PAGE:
Determine if Your Company is Using Customized Software or Pre-Built Solutions
When it has been determined that a company falls under the legislative umbrella of HIPAA regulations, the next core determination to make is whether the enterprise’s software IT infrastructure is composed of pre-built software solutions or customized software. Though the ultimate outcome should be the same (compliance with HIPAA regulations) when all ordinances are followed, the route to compliance is typically different. This is because customized software differs from pre-built solutions in many ways. While pre-built solutions are made by developers to offer certain functionalities across-the-board for a variety of companies, custom software uses an enterprise’s specific requirements to build a unique application that has a particular set of modules, systems, functionalities and components. The unique nature of custom software makes such applications harder to assess when it comes to determining whether they are completely HIPAA compliant.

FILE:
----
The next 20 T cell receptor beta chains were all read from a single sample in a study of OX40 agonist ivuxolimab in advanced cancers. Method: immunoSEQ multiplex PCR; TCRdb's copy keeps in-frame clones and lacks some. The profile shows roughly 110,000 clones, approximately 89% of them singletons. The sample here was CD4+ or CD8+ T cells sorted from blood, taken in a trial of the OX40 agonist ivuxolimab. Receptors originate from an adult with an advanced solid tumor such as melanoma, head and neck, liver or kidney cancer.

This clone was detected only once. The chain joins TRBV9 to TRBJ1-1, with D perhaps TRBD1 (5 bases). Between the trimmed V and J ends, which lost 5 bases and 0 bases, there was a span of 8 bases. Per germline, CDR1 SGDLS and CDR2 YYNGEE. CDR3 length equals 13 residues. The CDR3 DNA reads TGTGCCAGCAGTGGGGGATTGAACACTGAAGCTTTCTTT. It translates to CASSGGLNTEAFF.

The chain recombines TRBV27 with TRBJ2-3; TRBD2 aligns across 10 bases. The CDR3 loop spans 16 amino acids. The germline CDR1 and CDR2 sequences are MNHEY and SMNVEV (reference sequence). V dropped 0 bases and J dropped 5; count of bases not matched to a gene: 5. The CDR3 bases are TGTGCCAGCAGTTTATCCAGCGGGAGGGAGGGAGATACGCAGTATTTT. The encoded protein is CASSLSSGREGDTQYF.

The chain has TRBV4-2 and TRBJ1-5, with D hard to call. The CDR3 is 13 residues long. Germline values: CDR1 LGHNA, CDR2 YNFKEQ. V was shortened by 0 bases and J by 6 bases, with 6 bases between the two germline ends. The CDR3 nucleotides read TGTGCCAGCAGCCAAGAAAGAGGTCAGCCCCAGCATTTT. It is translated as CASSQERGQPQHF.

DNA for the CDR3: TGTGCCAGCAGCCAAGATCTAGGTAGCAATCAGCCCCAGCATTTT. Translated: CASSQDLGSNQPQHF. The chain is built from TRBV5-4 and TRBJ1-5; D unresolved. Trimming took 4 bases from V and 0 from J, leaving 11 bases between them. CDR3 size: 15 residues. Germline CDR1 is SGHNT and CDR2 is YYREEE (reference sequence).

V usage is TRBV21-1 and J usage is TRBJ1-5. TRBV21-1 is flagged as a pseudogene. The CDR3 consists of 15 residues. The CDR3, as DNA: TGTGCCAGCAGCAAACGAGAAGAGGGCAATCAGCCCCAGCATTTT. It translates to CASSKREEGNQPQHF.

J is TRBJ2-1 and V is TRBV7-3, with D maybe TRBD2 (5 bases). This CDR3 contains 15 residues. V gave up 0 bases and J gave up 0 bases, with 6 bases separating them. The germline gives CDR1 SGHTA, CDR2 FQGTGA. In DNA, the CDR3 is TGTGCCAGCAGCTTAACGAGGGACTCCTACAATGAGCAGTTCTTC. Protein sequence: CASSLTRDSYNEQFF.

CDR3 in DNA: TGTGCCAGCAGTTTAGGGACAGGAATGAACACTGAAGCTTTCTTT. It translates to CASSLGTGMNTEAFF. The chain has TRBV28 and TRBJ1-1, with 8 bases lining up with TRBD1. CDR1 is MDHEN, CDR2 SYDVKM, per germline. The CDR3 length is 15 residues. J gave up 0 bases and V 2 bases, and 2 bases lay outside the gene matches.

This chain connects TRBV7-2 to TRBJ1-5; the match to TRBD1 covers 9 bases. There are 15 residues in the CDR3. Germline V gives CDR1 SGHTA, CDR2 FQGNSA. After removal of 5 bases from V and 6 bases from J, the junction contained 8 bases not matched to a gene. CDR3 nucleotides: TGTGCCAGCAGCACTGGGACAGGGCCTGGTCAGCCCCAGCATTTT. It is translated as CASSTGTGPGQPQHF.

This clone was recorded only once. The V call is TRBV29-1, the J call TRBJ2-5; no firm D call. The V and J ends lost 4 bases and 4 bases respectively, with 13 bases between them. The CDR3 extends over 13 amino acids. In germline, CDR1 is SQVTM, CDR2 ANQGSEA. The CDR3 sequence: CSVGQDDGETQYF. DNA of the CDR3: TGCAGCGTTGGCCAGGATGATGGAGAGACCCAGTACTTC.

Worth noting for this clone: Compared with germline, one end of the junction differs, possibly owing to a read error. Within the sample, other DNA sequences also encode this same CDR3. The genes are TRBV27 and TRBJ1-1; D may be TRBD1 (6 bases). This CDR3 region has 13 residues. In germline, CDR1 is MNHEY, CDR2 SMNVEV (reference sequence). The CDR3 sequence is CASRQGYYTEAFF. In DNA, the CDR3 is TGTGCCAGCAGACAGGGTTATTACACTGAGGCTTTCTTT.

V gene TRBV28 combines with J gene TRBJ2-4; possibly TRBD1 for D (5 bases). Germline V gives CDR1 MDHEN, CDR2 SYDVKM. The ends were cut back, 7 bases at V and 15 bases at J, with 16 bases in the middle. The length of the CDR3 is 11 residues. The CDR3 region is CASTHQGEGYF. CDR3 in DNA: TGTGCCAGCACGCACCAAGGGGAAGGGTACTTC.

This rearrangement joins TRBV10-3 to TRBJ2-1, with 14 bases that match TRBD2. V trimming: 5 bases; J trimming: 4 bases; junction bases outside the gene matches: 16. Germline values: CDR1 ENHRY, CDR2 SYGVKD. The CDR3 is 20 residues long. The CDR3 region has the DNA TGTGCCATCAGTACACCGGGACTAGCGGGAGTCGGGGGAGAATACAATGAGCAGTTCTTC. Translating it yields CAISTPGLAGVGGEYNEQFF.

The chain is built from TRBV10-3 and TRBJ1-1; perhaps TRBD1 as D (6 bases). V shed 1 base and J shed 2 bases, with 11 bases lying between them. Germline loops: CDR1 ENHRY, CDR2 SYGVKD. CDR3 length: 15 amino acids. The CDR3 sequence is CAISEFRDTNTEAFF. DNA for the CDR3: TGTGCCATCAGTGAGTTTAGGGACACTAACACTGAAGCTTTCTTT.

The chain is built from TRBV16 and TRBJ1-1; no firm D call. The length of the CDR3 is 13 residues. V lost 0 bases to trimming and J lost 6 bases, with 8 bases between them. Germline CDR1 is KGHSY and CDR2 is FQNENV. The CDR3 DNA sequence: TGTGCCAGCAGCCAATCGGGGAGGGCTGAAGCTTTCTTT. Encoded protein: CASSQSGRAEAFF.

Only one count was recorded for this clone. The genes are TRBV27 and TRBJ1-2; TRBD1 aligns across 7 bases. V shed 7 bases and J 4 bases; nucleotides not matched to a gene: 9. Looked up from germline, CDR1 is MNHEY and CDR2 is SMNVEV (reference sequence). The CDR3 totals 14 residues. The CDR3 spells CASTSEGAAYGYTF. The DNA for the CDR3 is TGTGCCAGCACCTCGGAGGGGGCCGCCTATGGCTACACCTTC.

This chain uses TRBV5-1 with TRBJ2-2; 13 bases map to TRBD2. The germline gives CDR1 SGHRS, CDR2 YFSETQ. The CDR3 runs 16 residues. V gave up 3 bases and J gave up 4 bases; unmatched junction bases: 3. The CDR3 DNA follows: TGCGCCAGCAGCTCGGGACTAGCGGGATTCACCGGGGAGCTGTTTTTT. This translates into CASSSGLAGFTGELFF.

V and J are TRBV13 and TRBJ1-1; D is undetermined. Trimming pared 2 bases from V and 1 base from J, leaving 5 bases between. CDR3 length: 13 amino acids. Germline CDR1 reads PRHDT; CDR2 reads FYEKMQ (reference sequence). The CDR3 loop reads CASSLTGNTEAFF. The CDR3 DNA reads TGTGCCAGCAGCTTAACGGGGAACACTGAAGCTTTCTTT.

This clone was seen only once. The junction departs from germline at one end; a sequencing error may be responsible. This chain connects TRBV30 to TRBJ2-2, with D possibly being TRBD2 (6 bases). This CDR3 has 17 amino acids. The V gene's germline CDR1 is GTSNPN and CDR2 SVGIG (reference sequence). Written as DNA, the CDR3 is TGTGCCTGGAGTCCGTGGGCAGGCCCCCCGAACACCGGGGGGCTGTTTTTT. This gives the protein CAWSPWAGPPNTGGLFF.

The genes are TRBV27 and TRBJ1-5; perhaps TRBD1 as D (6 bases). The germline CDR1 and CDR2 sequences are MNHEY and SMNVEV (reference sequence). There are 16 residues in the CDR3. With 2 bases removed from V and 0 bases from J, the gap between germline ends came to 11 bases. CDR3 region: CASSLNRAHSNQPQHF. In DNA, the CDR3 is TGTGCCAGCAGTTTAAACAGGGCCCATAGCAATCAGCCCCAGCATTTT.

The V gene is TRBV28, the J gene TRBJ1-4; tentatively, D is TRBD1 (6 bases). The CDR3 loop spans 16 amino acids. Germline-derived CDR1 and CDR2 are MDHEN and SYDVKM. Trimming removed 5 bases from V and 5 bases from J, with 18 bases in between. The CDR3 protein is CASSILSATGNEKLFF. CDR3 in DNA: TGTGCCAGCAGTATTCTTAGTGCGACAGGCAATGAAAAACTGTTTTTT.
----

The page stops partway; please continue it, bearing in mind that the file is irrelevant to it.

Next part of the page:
Custom Software Will be Harder to Confirm
Determining whether a software system is compliant with HIPAA regulations necessitates having thorough knowledge of the application’s security mechanisms and inner workings, along with testing the application to assess whether any critical vulnerabilities exist that could result in a data breach. Per the above, pre-built software is easier to test and often easier to obtain documentation to. Additionally, security researchers have often conducted security testing on pre-built software since such applications are typically used by a number of companies, while custom software - which may be used by only one company - may not be well-documented or tested, and thus, may need special security testing and auditing by a professional.